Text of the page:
What is the most precious Buddhist relic

Buddhist architecture - stupa / chorten

What is shown is a STUPA which usually houses the cremated remains or possessions that are considered sacred. In Sri Lanka we call it "The Dagaba" (from the Sanskrit Dhatu element, the component or the relic + Garbha - warehouse or repository). Dagaba has a pre-Buddhist origin and is a deeply respected or admiration for the symbol of the Buddhist creed. In the Sri Lankan version (the first picture in the operating room) it is covered with pure white lime plaster (it is not the 'white' that is obtained by mixing Rickette 'blue). When Buddhism was introduced in different regions, the basic architectural features of stupas were transformed into a variety of shapes that reflect the artistic expression of these cultures. In Sri Lanka there are five forms that are best known.

Of all the stupa / dagaba in the world, the most revered dagaba is the Ruwanweli-Saya, which was found in the historic city of Anuradhapura in Sri Lanka. It is also known as Mahathupa, Swarnamali Chaitya, Suvarnamali Mahaceti (in Pali), and Rathnamali Dagaba. According to the Buddha's Parinibbāna, his relics were kept and venerated in stupas. This summit for Buddhists around the world, the Ruwanweli Saya, contains most of the relics from the pyre of the sacred body of Buddha. According to the old Dhatuwamsa chronicle, one eighth of the Buddha's full-body relics were deposited in the stupa, making it one of the most valuable places of worship for Buddhists.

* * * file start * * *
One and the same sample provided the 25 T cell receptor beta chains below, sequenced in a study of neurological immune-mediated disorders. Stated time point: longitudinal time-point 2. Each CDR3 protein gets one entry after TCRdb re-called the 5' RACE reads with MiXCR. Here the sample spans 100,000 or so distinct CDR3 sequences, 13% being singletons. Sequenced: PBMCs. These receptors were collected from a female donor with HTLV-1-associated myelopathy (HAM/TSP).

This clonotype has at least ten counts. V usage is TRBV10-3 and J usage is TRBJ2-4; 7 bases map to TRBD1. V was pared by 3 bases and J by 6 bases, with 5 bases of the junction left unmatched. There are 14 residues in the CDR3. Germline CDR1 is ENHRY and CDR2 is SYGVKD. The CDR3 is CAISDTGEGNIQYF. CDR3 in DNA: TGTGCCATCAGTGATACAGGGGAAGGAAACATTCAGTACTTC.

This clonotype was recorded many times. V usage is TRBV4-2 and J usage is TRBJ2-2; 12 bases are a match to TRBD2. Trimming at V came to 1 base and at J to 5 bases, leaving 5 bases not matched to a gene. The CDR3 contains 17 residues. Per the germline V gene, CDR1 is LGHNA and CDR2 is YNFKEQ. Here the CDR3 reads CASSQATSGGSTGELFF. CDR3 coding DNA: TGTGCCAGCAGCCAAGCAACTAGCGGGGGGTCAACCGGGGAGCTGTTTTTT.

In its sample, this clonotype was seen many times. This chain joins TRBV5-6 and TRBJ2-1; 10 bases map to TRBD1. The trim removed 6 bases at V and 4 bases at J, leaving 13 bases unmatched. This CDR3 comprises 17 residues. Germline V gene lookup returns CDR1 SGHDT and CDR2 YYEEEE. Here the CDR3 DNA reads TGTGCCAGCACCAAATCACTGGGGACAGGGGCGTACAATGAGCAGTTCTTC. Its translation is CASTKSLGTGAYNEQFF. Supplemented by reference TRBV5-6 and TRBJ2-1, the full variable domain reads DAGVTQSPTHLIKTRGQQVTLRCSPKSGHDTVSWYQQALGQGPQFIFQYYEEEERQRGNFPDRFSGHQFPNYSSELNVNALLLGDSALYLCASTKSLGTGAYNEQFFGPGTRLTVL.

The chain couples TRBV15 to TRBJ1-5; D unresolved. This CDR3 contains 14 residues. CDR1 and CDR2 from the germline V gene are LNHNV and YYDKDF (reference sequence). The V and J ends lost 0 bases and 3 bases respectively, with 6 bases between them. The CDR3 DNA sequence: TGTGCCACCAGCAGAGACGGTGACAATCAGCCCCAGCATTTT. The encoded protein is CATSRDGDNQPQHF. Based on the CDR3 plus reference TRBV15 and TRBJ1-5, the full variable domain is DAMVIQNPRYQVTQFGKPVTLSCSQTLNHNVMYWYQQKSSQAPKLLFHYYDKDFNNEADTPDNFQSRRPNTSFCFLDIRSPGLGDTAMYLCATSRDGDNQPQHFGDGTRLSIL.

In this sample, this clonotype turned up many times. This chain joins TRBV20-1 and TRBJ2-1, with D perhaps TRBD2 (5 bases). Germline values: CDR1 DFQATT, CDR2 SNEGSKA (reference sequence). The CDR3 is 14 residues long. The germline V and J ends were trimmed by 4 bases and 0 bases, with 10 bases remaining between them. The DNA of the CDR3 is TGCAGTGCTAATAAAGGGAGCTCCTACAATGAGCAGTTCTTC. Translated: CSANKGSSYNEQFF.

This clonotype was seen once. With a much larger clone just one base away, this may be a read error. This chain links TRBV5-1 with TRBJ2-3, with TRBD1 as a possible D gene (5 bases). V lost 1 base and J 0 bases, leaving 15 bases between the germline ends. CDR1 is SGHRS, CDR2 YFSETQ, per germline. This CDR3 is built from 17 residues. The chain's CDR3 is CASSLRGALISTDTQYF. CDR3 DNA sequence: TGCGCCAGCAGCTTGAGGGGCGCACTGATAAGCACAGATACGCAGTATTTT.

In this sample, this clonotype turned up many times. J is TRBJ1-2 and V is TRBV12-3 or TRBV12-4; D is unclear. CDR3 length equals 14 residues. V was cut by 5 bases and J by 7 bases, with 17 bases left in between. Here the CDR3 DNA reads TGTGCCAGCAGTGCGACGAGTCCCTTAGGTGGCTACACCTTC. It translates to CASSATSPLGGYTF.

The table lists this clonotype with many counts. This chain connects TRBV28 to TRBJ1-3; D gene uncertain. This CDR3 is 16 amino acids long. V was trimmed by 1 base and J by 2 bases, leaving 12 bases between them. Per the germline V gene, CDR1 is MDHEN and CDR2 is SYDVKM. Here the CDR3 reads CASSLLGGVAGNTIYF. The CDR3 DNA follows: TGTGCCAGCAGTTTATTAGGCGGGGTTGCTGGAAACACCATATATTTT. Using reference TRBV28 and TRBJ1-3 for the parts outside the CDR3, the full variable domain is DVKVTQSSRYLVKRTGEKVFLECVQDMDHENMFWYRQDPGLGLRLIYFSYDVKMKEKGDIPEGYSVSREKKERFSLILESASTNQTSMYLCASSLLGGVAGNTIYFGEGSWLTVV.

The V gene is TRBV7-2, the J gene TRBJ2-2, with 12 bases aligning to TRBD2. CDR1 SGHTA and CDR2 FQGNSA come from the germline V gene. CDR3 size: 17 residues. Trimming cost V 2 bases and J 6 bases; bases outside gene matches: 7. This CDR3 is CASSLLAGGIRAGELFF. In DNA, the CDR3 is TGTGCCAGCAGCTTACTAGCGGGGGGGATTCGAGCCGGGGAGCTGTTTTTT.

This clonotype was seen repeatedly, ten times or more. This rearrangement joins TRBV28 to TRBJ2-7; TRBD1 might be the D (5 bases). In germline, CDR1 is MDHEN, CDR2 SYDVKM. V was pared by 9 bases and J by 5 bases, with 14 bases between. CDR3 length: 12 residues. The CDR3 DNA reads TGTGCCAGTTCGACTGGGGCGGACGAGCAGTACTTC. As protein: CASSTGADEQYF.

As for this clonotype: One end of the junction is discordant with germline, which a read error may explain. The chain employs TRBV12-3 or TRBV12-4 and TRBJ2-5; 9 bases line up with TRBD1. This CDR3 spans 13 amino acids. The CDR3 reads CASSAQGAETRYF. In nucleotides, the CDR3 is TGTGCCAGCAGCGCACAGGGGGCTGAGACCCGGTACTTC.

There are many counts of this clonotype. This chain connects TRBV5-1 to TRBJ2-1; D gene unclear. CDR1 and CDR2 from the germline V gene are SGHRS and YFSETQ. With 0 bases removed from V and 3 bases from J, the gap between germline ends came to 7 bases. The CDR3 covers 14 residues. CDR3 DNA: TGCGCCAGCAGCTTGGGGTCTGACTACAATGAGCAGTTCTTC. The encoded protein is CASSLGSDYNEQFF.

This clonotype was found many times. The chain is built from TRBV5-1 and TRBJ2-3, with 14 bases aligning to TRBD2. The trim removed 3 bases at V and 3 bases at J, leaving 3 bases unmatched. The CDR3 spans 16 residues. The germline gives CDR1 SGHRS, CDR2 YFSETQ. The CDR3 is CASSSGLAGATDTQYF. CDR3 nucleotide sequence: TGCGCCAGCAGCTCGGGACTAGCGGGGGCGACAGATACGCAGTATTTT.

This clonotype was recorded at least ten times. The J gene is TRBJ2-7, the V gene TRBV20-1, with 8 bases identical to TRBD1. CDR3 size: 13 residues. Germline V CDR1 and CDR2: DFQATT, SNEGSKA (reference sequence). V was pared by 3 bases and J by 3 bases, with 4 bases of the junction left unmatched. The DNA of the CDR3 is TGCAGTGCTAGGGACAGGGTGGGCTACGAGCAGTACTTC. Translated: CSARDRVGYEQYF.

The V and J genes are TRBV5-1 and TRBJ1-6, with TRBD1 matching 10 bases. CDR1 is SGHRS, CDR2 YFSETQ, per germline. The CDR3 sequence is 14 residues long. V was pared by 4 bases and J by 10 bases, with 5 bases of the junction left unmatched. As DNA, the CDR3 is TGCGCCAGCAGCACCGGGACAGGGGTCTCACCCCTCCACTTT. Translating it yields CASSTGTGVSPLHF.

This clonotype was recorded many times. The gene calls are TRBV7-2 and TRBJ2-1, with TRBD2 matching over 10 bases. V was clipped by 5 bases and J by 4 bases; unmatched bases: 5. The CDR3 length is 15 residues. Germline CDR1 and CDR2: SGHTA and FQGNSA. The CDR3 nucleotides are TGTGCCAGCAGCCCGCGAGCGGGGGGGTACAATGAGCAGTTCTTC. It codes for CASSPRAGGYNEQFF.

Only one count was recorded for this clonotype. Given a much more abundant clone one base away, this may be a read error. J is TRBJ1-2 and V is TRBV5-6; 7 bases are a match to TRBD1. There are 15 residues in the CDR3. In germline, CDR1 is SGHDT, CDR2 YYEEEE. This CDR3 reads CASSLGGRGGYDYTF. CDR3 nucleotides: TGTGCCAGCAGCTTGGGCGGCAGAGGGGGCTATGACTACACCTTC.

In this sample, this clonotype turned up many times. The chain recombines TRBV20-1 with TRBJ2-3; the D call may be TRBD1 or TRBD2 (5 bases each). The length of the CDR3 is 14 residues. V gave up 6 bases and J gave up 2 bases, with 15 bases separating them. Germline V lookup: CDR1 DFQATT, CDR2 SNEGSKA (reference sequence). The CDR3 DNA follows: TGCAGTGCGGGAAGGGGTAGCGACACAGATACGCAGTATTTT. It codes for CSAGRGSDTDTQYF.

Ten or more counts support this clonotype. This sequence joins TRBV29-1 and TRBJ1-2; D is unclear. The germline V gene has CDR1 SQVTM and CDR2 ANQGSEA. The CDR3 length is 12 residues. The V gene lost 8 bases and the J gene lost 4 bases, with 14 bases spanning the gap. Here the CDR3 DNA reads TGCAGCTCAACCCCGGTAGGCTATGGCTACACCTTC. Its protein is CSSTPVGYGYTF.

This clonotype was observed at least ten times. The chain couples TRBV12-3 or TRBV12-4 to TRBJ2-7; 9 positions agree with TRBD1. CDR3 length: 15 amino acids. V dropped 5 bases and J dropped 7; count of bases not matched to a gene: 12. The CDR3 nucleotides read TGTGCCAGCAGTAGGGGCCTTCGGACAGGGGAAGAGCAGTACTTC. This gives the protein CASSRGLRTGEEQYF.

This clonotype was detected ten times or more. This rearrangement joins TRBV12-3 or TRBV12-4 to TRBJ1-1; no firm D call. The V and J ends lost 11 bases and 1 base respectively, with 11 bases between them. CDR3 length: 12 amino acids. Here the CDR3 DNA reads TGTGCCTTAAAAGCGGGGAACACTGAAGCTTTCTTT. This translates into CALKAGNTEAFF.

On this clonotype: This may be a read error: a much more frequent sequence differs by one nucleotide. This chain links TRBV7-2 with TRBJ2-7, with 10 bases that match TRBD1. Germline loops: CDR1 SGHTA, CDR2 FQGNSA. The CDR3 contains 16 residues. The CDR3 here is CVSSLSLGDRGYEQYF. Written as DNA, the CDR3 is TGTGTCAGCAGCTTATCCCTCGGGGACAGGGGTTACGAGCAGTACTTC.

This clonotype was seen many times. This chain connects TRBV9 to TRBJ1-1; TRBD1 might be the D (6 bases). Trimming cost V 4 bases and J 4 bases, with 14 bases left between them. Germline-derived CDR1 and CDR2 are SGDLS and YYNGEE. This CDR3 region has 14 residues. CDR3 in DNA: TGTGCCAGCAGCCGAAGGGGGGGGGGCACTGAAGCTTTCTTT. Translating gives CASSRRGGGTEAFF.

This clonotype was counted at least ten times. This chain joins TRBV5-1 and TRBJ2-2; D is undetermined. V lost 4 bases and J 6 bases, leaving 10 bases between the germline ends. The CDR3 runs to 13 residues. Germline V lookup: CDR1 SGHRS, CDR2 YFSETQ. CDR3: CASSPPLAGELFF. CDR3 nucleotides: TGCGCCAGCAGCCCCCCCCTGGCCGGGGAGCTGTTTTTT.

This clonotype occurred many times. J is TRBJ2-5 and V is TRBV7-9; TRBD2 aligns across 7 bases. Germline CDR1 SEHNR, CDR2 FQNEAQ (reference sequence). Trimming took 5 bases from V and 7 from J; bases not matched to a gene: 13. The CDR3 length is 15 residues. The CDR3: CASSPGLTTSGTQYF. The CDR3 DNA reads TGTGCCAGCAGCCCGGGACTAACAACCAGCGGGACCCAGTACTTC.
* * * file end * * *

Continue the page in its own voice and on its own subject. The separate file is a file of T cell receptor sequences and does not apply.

A great force is generated from this stupa, which is still visible today. The energy that radiates from within is associated with those who meditate around the Maha-Thupa. There is a legend that at the time when the Dhamma he preached is no longer heard, all the relics of the world will come to the Maha-Thupa and perform a body-form coming together. - a kind of "Yama Maha Pelahara". By the way ... 'Yama Maha Pelahara' - is a twin miracle, a power that the Buddha is said to have possessed to simultaneously bring out a jet of fire from one part of his body and a jet of water from another part is a power, such currents together from eyes To give up ears and nostrils.

The Ruwanweli Mahathupa is unique among all others because: a "dona" (one of eight parts) of the Buddha's relics is anchored in it; The site was specially dedicated and consecrated many generations earlier by Arahant Mahinda. the only stupa in which a bodhi tree is embodied; the special use of many materials that cannot be found in other stupas, such as B. Crystals, Metals; the special and conscious design of the base layers and the relic chamber; and the function of the crystal on the summit as a beacon.

All Dagaba / Stupa that are found in the world are intended to imitate a transition from the confusion of the world through stage by stage of awakening to a breakthrough into the "pure region" of the transcendent. The dageba (stupa) consists of six main parts.

Pinnacle (Kotha)
This symbolizes enlightenment. This is usually a metal top with a precious crystal or gemstone (chudamanikya) on top.